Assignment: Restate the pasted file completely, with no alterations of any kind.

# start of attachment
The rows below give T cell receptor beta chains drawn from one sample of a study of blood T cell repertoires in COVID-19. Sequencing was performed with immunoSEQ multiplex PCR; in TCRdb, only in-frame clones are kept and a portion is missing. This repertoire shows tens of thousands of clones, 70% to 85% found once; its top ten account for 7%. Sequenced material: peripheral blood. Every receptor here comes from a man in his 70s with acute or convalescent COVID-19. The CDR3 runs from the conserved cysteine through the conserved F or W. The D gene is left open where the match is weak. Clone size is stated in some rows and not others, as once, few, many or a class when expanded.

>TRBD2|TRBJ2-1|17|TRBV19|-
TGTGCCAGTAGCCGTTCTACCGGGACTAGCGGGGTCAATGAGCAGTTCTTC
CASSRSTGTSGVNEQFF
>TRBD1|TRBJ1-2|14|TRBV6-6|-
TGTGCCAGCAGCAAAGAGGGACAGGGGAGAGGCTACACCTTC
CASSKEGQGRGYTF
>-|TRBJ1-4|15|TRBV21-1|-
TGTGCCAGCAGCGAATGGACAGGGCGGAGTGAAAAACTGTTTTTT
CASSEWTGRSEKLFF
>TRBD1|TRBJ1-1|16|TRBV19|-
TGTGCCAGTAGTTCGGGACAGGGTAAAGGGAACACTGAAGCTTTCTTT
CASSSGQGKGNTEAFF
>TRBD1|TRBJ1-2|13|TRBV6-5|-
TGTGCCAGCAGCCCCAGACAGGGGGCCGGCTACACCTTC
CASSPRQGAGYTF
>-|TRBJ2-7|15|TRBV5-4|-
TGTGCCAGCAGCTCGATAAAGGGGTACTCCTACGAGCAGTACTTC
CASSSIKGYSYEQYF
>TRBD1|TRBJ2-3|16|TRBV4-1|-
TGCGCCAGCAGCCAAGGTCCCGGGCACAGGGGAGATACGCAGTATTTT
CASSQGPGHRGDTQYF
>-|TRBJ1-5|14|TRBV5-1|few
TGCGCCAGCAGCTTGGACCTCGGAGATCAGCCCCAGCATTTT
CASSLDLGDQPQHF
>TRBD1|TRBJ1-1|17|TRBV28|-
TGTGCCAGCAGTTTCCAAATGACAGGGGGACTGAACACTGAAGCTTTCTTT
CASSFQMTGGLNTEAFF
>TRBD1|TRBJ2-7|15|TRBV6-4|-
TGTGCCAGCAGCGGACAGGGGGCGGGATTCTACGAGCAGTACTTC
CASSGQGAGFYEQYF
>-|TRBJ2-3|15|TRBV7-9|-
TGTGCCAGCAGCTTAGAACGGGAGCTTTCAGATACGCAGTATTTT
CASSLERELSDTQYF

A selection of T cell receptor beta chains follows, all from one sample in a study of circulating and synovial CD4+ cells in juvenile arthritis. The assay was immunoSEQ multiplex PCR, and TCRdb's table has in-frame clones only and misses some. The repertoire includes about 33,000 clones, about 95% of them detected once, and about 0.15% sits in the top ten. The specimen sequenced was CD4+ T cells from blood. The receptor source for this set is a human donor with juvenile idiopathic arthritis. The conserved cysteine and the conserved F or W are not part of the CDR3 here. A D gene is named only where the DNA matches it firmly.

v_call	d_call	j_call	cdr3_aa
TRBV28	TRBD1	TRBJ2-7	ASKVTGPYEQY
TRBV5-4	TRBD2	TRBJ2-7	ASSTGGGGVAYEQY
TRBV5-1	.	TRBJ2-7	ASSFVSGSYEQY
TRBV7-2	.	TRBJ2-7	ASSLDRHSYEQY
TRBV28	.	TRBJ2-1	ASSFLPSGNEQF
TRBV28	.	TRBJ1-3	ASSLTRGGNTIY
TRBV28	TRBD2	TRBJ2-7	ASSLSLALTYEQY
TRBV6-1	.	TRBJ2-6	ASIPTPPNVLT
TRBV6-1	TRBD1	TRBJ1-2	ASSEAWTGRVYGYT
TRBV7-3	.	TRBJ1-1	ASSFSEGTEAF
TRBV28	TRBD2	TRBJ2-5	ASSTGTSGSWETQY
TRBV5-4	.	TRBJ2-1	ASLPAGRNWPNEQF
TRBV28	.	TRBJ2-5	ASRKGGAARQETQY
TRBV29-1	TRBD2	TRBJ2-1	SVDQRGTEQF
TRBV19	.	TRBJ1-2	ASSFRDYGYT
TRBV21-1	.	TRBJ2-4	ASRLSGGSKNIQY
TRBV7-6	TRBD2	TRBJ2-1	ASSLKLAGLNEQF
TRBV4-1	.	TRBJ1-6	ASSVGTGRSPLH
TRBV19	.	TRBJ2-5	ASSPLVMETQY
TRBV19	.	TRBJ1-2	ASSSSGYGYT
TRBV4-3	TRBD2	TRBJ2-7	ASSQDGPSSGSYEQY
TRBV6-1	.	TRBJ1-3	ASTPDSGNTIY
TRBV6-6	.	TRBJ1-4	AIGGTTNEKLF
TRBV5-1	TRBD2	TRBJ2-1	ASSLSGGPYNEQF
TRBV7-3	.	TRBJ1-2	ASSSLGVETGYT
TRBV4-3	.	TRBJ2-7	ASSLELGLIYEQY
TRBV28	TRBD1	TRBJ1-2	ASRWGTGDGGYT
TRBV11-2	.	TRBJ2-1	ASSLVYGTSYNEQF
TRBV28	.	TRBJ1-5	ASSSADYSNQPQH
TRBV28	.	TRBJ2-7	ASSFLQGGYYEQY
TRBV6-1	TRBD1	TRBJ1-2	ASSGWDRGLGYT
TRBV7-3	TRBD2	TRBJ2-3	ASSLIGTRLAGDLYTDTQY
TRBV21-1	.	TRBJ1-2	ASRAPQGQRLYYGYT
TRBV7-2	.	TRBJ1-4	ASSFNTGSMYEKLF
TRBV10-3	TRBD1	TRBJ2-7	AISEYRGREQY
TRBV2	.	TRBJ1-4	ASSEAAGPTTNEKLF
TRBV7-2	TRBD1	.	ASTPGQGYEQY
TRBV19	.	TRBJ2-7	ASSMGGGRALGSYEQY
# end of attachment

The rows below give T cell receptor beta chains drawn from one sample of a study of blood T cell repertoires in COVID-19. Sequencing was performed with immunoSEQ multiplex PCR; in TCRdb, only in-frame clones are kept and a portion is missing. This repertoire shows tens of thousands of clones, 70% to 85% found once; its top ten account for 7%. Sequenced material: peripheral blood. Every receptor here comes from a man in his 70s with acute or convalescent COVID-19. The CDR3 runs from the conserved cysteine through the conserved F or W. The D gene is left open where the match is weak. Clone size is stated in some rows and not others, as once, few, many or a class when expanded.

>TRBD2|TRBJ2-1|17|TRBV19|-
TGTGCCAGTAGCCGTTCTACCGGGACTAGCGGGGTCAATGAGCAGTTCTTC
CASSRSTGTSGVNEQFF
>TRBD1|TRBJ1-2|14|TRBV6-6|-
TGTGCCAGCAGCAAAGAGGGACAGGGGAGAGGCTACACCTTC
CASSKEGQGRGYTF
>-|TRBJ1-4|15|TRBV21-1|-
TGTGCCAGCAGCGAATGGACAGGGCGGAGTGAAAAACTGTTTTTT
CASSEWTGRSEKLFF
>TRBD1|TRBJ1-1|16|TRBV19|-
TGTGCCAGTAGTTCGGGACAGGGTAAAGGGAACACTGAAGCTTTCTTT
CASSSGQGKGNTEAFF
>TRBD1|TRBJ1-2|13|TRBV6-5|-
TGTGCCAGCAGCCCCAGACAGGGGGCCGGCTACACCTTC
CASSPRQGAGYTF
>-|TRBJ2-7|15|TRBV5-4|-
TGTGCCAGCAGCTCGATAAAGGGGTACTCCTACGAGCAGTACTTC
CASSSIKGYSYEQYF
>TRBD1|TRBJ2-3|16|TRBV4-1|-
TGCGCCAGCAGCCAAGGTCCCGGGCACAGGGGAGATACGCAGTATTTT
CASSQGPGHRGDTQYF
>-|TRBJ1-5|14|TRBV5-1|few
TGCGCCAGCAGCTTGGACCTCGGAGATCAGCCCCAGCATTTT
CASSLDLGDQPQHF
>TRBD1|TRBJ1-1|17|TRBV28|-
TGTGCCAGCAGTTTCCAAATGACAGGGGGACTGAACACTGAAGCTTTCTTT
CASSFQMTGGLNTEAFF
>TRBD1|TRBJ2-7|15|TRBV6-4|-
TGTGCCAGCAGCGGACAGGGGGCGGGATTCTACGAGCAGTACTTC
CASSGQGAGFYEQYF
>-|TRBJ2-3|15|TRBV7-9|-
TGTGCCAGCAGCTTAGAACGGGAGCTTTCAGATACGCAGTATTTT
CASSLERELSDTQYF

A selection of T cell receptor beta chains follows, all from one sample in a study of circulating and synovial CD4+ cells in juvenile arthritis. The assay was immunoSEQ multiplex PCR, and TCRdb's table has in-frame clones only and misses some. The repertoire includes about 33,000 clones, about 95% of them detected once, and about 0.15% sits in the top ten. The specimen sequenced was CD4+ T cells from blood. The receptor source for this set is a human donor with juvenile idiopathic arthritis. The conserved cysteine and the conserved F or W are not part of the CDR3 here. A D gene is named only where the DNA matches it firmly.

v_call	d_call	j_call	cdr3_aa
TRBV28	TRBD1	TRBJ2-7	ASKVTGPYEQY
TRBV5-4	TRBD2	TRBJ2-7	ASSTGGGGVAYEQY
TRBV5-1	.	TRBJ2-7	ASSFVSGSYEQY
TRBV7-2	.	TRBJ2-7	ASSLDRHSYEQY
TRBV28	.	TRBJ2-1	ASSFLPSGNEQF
TRBV28	.	TRBJ1-3	ASSLTRGGNTIY
TRBV28	TRBD2	TRBJ2-7	ASSLSLALTYEQY
TRBV6-1	.	TRBJ2-6	ASIPTPPNVLT
TRBV6-1	TRBD1	TRBJ1-2	ASSEAWTGRVYGYT
TRBV7-3	.	TRBJ1-1	ASSFSEGTEAF
TRBV28	TRBD2	TRBJ2-5	ASSTGTSGSWETQY
TRBV5-4	.	TRBJ2-1	ASLPAGRNWPNEQF
TRBV28	.	TRBJ2-5	ASRKGGAARQETQY
TRBV29-1	TRBD2	TRBJ2-1	SVDQRGTEQF
TRBV19	.	TRBJ1-2	ASSFRDYGYT
TRBV21-1	.	TRBJ2-4	ASRLSGGSKNIQY
TRBV7-6	TRBD2	TRBJ2-1	ASSLKLAGLNEQF
TRBV4-1	.	TRBJ1-6	ASSVGTGRSPLH
TRBV19	.	TRBJ2-5	ASSPLVMETQY
TRBV19	.	TRBJ1-2	ASSSSGYGYT
TRBV4-3	TRBD2	TRBJ2-7	ASSQDGPSSGSYEQY
TRBV6-1	.	TRBJ1-3	ASTPDSGNTIY
TRBV6-6	.	TRBJ1-4	AIGGTTNEKLF
TRBV5-1	TRBD2	TRBJ2-1	ASSLSGGPYNEQF
TRBV7-3	.	TRBJ1-2	ASSSLGVETGYT
TRBV4-3	.	TRBJ2-7	ASSLELGLIYEQY
TRBV28	TRBD1	TRBJ1-2	ASRWGTGDGGYT
TRBV11-2	.	TRBJ2-1	ASSLVYGTSYNEQF
TRBV28	.	TRBJ1-5	ASSSADYSNQPQH
TRBV28	.	TRBJ2-7	ASSFLQGGYYEQY
TRBV6-1	TRBD1	TRBJ1-2	ASSGWDRGLGYT
TRBV7-3	TRBD2	TRBJ2-3	ASSLIGTRLAGDLYTDTQY
TRBV21-1	.	TRBJ1-2	ASRAPQGQRLYYGYT
TRBV7-2	.	TRBJ1-4	ASSFNTGSMYEKLF
TRBV10-3	TRBD1	TRBJ2-7	AISEYRGREQY
TRBV2	.	TRBJ1-4	ASSEAAGPTTNEKLF
TRBV7-2	TRBD1	.	ASTPGQGYEQY
TRBV19	.	TRBJ2-7	ASSMGGGRALGSYEQY